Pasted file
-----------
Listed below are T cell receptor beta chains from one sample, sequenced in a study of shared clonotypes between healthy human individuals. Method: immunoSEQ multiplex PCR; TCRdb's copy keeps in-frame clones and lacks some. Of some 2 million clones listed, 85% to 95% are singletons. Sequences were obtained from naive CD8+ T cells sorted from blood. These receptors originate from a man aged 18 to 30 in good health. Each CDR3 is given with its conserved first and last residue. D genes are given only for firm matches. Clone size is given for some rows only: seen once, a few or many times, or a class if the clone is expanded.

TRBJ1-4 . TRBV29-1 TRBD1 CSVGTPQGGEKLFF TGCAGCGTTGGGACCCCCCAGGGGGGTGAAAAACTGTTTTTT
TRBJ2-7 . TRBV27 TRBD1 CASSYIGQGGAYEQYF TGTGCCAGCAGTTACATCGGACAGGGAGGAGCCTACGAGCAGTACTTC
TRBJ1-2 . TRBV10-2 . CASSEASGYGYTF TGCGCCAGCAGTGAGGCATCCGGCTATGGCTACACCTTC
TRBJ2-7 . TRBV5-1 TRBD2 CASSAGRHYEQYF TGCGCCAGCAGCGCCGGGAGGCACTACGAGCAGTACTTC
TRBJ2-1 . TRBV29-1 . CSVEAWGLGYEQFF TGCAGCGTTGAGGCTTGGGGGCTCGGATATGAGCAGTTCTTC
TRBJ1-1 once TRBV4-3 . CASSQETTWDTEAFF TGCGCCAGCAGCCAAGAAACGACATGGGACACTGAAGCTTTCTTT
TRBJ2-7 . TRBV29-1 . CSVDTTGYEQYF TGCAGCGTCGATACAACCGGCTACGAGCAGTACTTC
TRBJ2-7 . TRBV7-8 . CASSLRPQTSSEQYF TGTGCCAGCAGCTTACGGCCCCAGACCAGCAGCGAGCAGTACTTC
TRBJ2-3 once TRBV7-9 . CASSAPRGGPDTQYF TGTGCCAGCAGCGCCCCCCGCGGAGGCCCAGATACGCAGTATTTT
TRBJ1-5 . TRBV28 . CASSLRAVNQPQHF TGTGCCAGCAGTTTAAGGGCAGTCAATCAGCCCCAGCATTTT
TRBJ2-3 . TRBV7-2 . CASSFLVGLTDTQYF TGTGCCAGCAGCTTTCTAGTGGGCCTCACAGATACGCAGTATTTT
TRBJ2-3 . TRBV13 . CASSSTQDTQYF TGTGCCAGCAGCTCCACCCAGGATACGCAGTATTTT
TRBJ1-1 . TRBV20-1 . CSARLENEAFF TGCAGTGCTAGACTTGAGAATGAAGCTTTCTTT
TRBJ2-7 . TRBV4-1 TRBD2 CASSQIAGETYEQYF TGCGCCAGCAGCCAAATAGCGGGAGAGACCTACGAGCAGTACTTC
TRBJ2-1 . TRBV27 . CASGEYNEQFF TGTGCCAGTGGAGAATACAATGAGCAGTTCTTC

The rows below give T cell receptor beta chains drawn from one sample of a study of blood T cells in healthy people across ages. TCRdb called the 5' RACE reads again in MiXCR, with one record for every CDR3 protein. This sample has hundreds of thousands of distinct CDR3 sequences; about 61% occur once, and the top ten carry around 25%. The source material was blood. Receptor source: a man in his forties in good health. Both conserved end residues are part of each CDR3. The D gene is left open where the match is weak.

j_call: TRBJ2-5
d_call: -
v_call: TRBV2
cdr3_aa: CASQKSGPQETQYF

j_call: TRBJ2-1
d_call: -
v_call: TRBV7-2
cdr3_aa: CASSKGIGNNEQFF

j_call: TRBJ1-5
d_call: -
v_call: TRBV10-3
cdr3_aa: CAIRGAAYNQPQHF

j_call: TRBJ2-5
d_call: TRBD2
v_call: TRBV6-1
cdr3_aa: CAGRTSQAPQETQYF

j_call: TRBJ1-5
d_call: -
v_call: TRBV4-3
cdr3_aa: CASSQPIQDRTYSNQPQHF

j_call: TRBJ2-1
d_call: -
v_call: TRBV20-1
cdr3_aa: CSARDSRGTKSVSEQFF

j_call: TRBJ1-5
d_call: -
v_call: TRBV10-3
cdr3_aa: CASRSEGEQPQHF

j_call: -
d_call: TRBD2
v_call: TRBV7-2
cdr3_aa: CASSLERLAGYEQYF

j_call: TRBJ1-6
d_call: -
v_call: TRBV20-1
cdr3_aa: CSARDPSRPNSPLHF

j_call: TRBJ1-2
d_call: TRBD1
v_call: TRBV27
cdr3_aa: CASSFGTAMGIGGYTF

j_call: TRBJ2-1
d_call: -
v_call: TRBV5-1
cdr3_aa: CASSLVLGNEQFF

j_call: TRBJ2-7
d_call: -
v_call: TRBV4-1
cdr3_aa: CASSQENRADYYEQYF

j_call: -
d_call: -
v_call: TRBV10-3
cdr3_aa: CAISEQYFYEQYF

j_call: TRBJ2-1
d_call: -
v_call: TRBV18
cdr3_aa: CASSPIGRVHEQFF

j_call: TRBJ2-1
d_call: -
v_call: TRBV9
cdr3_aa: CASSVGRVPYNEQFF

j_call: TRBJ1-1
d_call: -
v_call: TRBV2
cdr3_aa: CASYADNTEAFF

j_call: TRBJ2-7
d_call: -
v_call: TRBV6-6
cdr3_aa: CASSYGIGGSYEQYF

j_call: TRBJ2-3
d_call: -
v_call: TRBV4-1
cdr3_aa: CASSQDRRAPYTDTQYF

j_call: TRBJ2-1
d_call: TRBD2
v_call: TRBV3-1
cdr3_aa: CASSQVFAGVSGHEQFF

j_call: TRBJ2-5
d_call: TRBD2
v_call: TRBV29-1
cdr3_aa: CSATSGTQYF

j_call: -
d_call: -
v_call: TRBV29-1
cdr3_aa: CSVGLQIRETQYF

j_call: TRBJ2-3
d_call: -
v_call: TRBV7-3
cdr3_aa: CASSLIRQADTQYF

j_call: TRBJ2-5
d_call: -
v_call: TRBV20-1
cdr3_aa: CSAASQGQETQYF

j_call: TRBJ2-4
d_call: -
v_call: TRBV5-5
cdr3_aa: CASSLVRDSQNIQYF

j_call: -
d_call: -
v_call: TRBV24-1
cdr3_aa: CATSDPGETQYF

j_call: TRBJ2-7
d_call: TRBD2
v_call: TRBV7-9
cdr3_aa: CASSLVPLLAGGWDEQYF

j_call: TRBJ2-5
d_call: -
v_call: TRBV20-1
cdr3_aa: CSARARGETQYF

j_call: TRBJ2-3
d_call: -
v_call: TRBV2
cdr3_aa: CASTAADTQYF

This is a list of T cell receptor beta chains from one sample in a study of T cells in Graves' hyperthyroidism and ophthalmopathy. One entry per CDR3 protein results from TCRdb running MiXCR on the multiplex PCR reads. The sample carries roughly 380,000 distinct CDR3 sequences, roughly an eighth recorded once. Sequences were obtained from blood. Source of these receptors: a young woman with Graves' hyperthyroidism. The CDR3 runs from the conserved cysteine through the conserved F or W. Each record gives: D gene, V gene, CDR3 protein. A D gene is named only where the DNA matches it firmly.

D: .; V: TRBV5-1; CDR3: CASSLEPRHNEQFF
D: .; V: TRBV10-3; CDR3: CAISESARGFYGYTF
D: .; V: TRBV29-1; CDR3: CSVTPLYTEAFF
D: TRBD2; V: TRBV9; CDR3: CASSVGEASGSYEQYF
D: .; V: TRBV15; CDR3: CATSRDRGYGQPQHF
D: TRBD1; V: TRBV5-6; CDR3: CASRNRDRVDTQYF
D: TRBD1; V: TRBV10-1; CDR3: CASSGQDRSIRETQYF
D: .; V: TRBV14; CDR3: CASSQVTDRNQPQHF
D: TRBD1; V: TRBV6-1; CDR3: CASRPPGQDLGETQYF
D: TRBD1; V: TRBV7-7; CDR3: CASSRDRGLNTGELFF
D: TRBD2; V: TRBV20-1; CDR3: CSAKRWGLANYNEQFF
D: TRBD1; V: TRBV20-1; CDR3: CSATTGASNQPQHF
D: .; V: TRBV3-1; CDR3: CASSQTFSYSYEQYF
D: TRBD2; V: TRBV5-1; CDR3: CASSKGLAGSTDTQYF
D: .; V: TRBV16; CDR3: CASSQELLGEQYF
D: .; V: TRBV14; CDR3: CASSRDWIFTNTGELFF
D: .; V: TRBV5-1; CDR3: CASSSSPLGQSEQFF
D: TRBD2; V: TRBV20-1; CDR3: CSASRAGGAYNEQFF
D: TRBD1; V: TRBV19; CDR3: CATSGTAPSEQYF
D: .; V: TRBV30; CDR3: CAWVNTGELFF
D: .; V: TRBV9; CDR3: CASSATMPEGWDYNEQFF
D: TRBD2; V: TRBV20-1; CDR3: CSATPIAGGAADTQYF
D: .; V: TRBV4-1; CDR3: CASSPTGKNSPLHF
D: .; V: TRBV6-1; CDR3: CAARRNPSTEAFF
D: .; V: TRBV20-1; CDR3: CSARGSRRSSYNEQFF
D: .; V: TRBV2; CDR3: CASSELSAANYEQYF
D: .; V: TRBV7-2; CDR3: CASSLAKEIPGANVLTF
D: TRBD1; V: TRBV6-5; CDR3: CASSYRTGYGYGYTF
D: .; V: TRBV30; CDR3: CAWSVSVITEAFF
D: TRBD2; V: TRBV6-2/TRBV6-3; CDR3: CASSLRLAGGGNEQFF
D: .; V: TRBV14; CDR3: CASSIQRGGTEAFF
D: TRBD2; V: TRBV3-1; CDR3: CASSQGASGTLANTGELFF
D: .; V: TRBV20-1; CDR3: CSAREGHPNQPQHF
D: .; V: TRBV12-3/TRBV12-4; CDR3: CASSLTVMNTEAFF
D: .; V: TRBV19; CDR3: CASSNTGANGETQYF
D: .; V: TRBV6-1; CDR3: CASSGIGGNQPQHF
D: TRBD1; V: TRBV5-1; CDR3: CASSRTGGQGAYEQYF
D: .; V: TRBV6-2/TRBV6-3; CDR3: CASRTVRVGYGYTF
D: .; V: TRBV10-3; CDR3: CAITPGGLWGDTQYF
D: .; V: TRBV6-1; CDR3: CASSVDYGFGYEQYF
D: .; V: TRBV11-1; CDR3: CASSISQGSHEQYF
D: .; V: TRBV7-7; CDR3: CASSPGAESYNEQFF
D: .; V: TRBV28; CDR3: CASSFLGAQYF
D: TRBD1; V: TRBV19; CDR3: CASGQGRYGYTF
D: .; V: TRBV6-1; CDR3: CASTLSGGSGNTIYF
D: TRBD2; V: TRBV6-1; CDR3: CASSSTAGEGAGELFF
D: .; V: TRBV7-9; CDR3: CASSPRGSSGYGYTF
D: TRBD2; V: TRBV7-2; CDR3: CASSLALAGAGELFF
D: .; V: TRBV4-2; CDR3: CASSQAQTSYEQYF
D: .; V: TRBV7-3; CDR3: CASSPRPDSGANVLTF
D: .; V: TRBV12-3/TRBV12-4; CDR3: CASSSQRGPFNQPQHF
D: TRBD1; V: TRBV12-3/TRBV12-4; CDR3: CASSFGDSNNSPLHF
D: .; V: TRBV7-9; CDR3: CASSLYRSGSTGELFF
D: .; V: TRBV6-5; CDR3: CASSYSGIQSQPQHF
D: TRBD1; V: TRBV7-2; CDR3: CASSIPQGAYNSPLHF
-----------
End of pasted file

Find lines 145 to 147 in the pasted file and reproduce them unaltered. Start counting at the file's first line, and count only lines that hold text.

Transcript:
D: .; V: TRBV16; CDR3: CASSQELLGEQYF
D: .; V: TRBV14; CDR3: CASSRDWIFTNTGELFF
D: .; V: TRBV5-1; CDR3: CASSSSPLGQSEQFF